"I wish I hadn't teased her so yesterday," replied Arthur, disconsolately, "but it's such fun, I can't help it sometimes."
"Well, I know I wouldn't ask a favor of anybody I had treated so," said Lora, walking away.
Elsie sat still a few moments, working at her drawing and wondering all the time what it was Arthur wanted, and thinking how glad she would be of an opportunity of returning him good for evil. She did not like, though, to seek his confidence, but presently hearing him heave a deep sigh, she rose and went out on the veranda.
He was leaning on the railing in an attitude of dejection, his head bent down and his eyes fixed on the floor. She went up to him, and laying her hand softly on his shoulder, said, in the sweet, gentle tones natural to her. "What ails you, Arthur? Can I do anything for you? I will be very glad if I can."
"No--yes--" he answered hesitatingly; "I wouldn't like to ask you after--after--"
"Oh! never mind," said Elsie, quickly; "I do not care anything about that now. I had the ride to-day, and that was better still, because I went with Aunt Adelaide and Miss Allison. Tell me what you want."
Thus encouraged, Arthur replied, "I saw a beautiful little ship yesterday when I was in the city; it was only five dollars, and I've set my heart on having it, but my pocket money's all gone, and papa won't give me a cent until next month's allowance is due; and by that time the ship will be gone, for it's such a beauty somebody'll be sure to buy it."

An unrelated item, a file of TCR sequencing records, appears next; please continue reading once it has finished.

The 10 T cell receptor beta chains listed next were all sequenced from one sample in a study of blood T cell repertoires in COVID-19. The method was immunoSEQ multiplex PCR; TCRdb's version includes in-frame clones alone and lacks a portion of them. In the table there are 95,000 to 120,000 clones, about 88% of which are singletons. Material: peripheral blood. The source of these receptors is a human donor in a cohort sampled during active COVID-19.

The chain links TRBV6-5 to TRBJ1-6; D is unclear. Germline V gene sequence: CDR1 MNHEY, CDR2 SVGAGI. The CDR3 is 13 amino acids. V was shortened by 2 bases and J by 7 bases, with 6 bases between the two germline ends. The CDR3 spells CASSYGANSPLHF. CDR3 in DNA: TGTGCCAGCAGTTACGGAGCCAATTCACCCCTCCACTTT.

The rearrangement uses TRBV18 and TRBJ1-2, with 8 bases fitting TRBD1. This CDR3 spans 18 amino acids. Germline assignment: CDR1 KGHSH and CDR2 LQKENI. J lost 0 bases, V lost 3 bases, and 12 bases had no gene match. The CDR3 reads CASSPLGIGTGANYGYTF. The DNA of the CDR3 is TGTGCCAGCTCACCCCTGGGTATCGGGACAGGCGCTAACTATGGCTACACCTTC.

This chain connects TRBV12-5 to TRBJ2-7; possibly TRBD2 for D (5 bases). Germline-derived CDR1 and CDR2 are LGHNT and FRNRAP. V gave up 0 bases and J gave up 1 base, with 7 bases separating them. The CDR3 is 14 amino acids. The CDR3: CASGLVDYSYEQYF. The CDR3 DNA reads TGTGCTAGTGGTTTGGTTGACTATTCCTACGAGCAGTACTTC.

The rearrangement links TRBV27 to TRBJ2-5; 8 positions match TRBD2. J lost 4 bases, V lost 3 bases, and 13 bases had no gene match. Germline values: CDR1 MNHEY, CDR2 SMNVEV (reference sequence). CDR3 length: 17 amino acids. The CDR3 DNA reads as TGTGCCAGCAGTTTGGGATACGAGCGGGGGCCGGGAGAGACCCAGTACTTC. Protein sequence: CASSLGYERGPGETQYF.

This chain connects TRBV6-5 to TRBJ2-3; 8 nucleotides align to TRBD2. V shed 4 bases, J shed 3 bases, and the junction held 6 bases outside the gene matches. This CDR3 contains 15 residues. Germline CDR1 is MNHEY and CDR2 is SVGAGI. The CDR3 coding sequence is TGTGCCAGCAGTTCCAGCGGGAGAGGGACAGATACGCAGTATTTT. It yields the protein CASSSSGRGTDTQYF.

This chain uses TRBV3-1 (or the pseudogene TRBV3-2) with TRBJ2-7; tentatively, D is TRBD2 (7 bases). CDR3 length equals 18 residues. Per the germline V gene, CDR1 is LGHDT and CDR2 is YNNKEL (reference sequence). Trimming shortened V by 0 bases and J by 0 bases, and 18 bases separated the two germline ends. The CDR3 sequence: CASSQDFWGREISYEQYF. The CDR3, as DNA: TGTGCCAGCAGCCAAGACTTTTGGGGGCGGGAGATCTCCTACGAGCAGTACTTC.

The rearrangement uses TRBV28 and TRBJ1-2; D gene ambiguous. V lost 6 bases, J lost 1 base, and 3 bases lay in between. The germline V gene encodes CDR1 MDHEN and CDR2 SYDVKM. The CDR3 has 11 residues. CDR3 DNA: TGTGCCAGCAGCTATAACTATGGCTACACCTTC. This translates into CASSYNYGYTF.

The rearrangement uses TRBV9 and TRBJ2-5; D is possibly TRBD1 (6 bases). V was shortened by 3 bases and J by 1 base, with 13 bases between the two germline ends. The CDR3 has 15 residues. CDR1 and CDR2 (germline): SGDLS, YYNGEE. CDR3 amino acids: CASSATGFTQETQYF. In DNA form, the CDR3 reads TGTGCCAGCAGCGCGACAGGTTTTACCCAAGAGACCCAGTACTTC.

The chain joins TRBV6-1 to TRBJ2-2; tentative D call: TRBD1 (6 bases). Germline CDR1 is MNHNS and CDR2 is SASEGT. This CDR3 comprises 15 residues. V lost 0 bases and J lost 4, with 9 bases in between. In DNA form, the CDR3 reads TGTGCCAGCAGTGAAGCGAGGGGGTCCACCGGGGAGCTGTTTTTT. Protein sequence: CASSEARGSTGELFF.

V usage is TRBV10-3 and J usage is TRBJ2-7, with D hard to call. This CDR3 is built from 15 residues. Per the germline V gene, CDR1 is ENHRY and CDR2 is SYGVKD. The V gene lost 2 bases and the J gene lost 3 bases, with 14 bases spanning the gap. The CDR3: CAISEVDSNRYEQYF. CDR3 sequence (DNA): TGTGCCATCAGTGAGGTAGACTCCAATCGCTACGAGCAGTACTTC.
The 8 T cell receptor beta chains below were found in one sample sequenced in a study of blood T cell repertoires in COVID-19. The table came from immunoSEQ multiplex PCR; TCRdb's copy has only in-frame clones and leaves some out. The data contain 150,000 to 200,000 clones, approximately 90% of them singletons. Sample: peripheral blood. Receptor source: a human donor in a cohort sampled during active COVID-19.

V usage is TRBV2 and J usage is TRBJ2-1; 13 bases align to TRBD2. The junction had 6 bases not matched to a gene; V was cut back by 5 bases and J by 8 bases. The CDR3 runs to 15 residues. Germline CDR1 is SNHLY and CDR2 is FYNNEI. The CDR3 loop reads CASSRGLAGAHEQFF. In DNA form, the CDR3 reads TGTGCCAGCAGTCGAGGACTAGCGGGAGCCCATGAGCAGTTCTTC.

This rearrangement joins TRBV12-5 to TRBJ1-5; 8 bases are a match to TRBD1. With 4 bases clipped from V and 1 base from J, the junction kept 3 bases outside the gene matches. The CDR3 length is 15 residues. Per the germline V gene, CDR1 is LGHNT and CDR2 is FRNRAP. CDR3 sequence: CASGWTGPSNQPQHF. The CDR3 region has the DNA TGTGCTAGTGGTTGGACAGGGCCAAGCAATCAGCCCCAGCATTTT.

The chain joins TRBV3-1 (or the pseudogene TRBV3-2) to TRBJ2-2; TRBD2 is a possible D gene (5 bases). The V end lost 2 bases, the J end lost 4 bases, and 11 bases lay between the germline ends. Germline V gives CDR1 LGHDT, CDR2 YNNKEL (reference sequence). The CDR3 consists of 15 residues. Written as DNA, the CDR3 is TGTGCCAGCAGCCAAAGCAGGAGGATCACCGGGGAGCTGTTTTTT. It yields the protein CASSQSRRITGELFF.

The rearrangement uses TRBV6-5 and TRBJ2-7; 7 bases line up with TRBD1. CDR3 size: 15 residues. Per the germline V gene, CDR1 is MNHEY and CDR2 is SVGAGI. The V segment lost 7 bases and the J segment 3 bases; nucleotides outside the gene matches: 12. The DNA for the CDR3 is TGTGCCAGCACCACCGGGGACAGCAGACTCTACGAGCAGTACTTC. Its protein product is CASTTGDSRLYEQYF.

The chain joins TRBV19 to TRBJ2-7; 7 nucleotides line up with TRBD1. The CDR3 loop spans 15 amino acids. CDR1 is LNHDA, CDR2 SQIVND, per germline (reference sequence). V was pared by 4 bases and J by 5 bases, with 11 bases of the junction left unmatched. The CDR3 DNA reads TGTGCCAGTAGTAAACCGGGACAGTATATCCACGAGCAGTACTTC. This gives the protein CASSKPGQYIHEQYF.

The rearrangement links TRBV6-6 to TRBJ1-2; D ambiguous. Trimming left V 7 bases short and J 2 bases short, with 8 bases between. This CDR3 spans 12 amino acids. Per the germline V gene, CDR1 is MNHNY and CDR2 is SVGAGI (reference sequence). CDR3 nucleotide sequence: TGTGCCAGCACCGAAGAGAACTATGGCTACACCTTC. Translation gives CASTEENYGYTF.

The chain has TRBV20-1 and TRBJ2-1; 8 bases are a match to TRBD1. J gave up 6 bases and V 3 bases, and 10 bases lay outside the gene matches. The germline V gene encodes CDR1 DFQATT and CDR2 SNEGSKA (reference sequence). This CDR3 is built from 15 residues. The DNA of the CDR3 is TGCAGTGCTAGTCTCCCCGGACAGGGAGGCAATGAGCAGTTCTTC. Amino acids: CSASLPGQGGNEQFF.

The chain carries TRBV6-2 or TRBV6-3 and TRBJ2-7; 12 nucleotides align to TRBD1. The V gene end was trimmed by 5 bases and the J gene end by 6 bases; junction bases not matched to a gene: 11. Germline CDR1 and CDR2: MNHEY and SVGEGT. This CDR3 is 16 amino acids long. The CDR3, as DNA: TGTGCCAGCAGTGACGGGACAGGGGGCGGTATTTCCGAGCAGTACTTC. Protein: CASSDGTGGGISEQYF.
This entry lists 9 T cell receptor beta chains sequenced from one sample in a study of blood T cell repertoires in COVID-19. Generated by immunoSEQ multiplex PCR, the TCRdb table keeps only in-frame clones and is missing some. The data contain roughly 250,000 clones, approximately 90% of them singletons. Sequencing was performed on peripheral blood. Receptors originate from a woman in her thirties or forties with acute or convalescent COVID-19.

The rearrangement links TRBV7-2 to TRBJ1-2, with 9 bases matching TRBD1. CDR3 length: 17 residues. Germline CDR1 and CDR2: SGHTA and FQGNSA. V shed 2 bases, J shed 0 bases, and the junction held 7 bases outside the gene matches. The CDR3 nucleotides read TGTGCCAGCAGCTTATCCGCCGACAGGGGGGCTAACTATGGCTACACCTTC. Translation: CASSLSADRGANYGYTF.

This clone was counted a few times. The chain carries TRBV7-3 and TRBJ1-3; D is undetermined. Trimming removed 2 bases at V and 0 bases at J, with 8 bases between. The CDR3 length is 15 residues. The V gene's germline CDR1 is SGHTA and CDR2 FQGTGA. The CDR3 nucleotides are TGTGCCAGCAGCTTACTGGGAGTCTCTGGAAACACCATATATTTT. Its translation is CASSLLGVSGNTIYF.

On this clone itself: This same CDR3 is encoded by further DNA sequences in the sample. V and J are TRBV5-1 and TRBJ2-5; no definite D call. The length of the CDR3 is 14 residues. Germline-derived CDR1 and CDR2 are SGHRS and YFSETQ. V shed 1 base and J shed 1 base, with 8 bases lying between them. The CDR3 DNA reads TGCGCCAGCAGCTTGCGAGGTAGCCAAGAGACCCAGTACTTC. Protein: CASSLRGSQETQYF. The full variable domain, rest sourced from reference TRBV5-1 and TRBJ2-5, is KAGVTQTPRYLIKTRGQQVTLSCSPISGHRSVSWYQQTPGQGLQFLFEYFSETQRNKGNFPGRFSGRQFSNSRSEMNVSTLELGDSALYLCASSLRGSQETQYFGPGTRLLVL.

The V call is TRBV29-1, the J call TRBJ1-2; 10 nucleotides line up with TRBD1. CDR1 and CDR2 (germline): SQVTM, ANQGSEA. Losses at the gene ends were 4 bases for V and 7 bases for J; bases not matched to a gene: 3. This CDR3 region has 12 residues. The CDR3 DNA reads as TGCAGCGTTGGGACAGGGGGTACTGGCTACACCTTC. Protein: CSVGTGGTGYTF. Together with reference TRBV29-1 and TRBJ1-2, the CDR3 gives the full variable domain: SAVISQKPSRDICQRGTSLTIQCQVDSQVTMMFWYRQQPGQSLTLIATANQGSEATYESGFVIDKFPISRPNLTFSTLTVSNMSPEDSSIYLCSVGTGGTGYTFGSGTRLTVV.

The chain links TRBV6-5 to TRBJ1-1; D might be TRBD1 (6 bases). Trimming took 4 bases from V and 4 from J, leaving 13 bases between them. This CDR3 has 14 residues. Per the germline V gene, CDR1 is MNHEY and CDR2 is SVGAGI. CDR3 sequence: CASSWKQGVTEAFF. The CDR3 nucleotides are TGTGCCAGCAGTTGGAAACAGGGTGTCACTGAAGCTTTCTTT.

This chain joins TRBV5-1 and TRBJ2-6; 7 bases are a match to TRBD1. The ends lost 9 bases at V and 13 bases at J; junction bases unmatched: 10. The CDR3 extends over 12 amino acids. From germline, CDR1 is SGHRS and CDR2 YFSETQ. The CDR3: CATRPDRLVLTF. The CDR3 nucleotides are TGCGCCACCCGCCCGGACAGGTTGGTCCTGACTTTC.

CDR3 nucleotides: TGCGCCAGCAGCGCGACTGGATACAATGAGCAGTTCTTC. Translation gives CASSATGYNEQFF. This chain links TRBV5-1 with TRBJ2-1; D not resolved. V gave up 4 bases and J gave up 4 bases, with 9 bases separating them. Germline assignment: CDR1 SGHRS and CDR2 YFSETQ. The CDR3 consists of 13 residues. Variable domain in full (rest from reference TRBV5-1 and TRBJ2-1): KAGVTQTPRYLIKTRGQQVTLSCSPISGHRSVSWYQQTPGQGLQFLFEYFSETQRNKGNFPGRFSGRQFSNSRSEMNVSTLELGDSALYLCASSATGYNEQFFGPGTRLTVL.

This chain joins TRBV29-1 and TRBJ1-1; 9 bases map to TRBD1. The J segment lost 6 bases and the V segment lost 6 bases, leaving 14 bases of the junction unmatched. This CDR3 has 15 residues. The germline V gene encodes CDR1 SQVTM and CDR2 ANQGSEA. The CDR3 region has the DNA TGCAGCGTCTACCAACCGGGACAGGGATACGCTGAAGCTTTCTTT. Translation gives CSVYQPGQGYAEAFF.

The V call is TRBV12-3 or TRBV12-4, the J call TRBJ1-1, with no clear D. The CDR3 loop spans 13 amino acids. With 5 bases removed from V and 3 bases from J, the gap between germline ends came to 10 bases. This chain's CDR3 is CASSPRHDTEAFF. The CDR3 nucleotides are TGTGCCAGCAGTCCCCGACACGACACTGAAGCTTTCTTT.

"Won't your mamma buy it for you?" asked Elsie.
"No, she says she hasn't the money to spare just now. You know it's near the end of the month, and they've all spent their allowances except Louise, and she says she'll not lend her money to such a spendthrift as I am."
Elsie drew out her purse, and seemed just about to put it into his hand; but, apparently changing her mind, she hesitated a moment, and then returning it to her pocket, said, with a half smile, "I don't know, Arthur; five dollars is a good deal for a little girl like me to lay out at once. I must think about it a little."
"I don't ask you to give it," he replied scornfully; "I'll pay it back in two weeks."
"Well, I will see by to-morrow morning," she said, darting away, while he sent an angry glance after her, muttering the word "stingy" between his teeth.
Elsie ran down to the kitchen, asking of one and another of the servants as she passed, "Where's Pompey?" The last time she put the question to Phoebe, the cook, but was answered by Pompey himself. "Here am Pomp, Miss Elsie; what does little missy want wid dis chile?"
"Are you going to the city to-night, Pompey?"
"Yes, Miss Elsie, I'se got some arrants to do for missus an' de family in ginral, an' I ben gwine start in 'bout ten minutes. Little missy wants sumpin', eh?"